I am currently working on a proof with a good friend of mine that involves adding more and more triangles to the sides of a regular polygon but keeping the longest diagonal constant until eventually, it becomes a circle. And we ended up with this formula.

4-sided regular→ 8-sided regular→ 16-sided regular→ 32-sided regular→... →n-sided regular

(When n tends to infinity, the area will be equal to that of a circle with the longest diagonal as diameter)

We have already tried Geometric Sequence Infinite Sum, but there does not seem to have a common ratio.

Moreover, we have used our calculator to input the numbers up to 128[(sin ...] and we get the value of 3.140... which is very close to π But we can't be completely sure that the infinity sum really equals to π.

That is why we really need your knowledge of Maths to solve this.

Is there a way to prove that when $a$ tends to infinity, $y$ tends to $\pi$?

Thanks in advance and Happy Holidays Everyone! :D

  • $\begingroup$ You'll find that simple "Here's the statement of my question, solve it for me" posts will be poorly received. What is better is for you to add context (with an edit): What you understand about the problem, what you've tried so far, etc.; something both to show you are part of the learning experience and to help us guide you to the appropriate help. You can consult this link for further guidance. $\endgroup$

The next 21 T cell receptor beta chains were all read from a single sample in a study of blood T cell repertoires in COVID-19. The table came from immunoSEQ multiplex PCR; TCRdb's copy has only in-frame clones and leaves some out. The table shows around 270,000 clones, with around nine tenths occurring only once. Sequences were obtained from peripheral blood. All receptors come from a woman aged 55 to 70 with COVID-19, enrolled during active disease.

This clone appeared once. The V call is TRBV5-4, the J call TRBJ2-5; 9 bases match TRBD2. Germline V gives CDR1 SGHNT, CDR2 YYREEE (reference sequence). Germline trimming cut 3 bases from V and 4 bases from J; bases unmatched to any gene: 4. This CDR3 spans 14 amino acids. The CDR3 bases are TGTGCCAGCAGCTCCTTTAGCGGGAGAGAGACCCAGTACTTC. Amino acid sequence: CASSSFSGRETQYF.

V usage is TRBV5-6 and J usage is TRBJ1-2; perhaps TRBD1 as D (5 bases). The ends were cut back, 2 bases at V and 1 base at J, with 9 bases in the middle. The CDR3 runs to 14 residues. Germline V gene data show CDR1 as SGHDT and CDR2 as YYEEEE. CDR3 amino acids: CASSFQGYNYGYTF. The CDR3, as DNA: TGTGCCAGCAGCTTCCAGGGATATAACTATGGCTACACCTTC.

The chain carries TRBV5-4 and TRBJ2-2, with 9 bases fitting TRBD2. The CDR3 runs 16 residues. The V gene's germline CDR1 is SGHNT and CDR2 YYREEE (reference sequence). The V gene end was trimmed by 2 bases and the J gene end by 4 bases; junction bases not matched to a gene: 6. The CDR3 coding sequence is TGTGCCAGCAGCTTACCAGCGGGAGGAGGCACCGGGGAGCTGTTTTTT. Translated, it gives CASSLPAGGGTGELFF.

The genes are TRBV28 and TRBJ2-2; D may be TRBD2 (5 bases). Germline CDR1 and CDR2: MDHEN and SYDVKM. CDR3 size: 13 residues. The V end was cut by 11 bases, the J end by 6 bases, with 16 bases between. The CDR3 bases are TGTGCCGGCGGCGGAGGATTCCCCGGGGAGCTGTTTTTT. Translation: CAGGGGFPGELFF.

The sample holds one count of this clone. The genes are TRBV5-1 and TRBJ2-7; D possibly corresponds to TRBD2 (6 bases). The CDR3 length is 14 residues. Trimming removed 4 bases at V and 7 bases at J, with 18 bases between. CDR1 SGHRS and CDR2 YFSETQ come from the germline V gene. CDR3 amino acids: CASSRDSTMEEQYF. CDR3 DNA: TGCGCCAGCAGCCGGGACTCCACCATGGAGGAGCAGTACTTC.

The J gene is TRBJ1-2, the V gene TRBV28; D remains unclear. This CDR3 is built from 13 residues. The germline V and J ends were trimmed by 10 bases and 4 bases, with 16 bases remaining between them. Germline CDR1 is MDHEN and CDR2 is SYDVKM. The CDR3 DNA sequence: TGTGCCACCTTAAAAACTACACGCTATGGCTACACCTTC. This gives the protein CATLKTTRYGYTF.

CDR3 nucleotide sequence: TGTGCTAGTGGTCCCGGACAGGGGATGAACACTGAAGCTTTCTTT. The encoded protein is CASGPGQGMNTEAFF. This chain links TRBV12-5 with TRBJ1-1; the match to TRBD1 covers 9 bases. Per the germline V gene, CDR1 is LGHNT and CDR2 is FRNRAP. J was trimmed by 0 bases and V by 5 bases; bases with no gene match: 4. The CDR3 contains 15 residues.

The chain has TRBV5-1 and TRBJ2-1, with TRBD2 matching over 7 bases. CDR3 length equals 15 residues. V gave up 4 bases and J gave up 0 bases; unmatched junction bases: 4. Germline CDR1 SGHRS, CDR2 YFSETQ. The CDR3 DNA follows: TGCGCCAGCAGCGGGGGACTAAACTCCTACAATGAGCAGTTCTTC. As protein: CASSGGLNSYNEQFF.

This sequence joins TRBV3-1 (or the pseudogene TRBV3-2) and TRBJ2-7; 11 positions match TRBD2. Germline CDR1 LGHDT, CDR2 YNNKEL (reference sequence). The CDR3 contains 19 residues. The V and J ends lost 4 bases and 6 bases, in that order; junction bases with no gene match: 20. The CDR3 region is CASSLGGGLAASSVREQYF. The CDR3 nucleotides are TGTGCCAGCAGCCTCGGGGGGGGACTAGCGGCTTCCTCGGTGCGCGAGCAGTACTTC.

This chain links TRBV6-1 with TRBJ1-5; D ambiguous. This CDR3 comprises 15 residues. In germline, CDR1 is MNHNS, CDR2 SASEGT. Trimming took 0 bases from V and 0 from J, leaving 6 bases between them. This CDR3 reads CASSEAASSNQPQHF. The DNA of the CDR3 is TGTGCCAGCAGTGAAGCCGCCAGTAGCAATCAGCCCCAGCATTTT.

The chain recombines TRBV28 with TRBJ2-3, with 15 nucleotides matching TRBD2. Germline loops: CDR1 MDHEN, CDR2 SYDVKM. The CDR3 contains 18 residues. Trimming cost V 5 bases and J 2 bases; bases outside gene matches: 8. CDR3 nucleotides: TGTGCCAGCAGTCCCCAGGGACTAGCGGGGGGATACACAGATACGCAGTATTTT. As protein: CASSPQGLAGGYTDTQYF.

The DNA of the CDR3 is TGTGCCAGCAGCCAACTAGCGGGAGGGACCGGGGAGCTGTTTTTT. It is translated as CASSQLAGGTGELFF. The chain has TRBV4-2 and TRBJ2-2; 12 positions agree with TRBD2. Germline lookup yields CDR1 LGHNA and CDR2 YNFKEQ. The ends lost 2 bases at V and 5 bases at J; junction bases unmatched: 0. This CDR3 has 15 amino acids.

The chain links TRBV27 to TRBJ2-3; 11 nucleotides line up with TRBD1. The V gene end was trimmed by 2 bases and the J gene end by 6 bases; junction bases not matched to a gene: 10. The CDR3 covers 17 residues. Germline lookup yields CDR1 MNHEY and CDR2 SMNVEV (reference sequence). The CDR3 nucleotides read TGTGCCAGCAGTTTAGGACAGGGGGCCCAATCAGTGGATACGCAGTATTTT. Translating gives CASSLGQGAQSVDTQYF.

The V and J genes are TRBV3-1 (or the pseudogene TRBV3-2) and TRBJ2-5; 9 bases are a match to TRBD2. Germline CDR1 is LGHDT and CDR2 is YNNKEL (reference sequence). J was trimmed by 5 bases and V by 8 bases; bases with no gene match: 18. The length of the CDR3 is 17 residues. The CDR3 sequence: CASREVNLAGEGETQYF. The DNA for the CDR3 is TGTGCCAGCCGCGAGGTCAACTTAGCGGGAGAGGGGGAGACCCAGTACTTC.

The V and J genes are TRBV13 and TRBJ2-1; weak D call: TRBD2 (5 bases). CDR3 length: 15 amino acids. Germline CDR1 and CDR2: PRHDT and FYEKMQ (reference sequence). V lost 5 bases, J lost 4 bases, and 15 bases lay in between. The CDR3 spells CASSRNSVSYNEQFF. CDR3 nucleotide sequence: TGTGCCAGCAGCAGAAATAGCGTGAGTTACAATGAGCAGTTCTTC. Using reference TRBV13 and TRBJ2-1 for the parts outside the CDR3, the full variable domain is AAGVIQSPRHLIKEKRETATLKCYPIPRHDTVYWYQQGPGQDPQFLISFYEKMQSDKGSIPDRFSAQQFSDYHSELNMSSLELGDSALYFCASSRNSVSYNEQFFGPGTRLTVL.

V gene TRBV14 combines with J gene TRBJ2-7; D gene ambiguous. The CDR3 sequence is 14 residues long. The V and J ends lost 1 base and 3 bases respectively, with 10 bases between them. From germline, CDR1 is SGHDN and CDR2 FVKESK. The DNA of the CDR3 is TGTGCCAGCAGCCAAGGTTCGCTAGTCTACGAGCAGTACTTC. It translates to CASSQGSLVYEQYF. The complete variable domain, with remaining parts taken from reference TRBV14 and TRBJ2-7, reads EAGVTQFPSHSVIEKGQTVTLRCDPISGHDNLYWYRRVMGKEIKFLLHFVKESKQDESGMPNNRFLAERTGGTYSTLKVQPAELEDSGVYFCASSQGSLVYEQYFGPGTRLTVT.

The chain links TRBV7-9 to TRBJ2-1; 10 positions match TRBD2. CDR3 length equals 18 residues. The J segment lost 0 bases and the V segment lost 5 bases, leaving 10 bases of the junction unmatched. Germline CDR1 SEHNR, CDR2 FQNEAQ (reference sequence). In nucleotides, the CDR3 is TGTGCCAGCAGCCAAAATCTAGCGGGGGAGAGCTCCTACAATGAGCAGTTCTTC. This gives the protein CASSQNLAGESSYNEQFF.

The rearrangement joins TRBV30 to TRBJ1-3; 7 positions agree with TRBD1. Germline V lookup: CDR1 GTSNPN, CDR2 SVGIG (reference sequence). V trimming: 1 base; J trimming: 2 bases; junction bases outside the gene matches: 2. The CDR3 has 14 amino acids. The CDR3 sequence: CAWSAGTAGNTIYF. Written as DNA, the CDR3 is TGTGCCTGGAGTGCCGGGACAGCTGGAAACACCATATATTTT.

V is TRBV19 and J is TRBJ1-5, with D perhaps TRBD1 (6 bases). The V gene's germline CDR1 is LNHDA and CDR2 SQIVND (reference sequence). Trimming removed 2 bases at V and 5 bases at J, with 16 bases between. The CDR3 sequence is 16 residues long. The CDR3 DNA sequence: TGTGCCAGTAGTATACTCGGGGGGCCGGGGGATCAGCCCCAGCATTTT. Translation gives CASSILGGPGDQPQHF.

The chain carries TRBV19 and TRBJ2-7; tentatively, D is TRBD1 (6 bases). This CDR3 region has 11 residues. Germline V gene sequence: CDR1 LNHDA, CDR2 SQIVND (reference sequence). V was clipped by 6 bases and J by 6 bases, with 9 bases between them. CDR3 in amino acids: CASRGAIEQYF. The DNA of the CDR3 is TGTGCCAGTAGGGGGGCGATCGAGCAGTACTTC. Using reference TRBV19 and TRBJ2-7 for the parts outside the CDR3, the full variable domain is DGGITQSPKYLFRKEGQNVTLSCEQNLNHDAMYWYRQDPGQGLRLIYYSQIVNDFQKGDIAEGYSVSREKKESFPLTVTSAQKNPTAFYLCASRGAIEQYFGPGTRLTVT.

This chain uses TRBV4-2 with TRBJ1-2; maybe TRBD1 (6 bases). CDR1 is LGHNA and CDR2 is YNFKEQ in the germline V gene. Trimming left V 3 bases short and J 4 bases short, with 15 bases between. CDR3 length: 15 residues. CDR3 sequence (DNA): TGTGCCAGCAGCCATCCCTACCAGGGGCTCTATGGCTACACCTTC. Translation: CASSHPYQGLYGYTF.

– Shaun
    Commented Dec 25, 2018 at 13:24
  • 2
    $\begingroup$ Thanks for the tip :D I will edit this right away! $\endgroup$
    – user629248
    Commented Dec 25, 2018 at 13:25
  • 1
    $\begingroup$ Jolly Christmas and Happy Holidays to you, My Good Fellow! :) $\endgroup$
    – user629248
    Commented Dec 25, 2018 at 13:26
  • $\begingroup$ Thank you, and Happy Holidays to you too! Let me know once you've edited the question, then I'll probably upvote :) $\endgroup$
    – Shaun
    Commented Dec 25, 2018 at 13:32
  • 1
    $\begingroup$ Hey by the way, Shaun, can you tell me how can I type Equations Symbols when I submit my Question? $\endgroup$
    – user629248
    Commented Dec 25, 2018 at 13:43

2 Answers 2



$$2\tan A\cdot\sin^22A=2(4\sin^3A\cos A)=(3\sin A-\sin3A)2\cos A$$ $$=3\sin2A-(\sin4A+\sin2A)=2\sin2A-\sin4A$$

which clearly shows Telescopic form


When I come across things like these: (if you do not need to prove it manually) Wolfram Alpha computation

  • $\begingroup$ Thank you! I have heard of Wolfram before, but is there a manually proof for this question? $\endgroup$
    – user629248
    Commented Dec 25, 2018 at 14:02
  • $\begingroup$ Easy to fool yourself here. If the sum happened to be $\pi + 10^{-16}$ then WA would still say True to your query. Just try this (it's $\pi$ up to 15 digits). In this case it seems it evaluates both sides numerically (to floating point accuracy) and checks if they agree. But it doesn't tell you that this is what it does. $\endgroup$
    – Winther
    Commented Dec 25, 2018 at 14:43
  • $\begingroup$ To check this try to ask WA to just evaluate the sum, it doesn't evaluate it to $\pi$ symbolically. $\endgroup$
    – Winther
    Commented Dec 25, 2018 at 14:44

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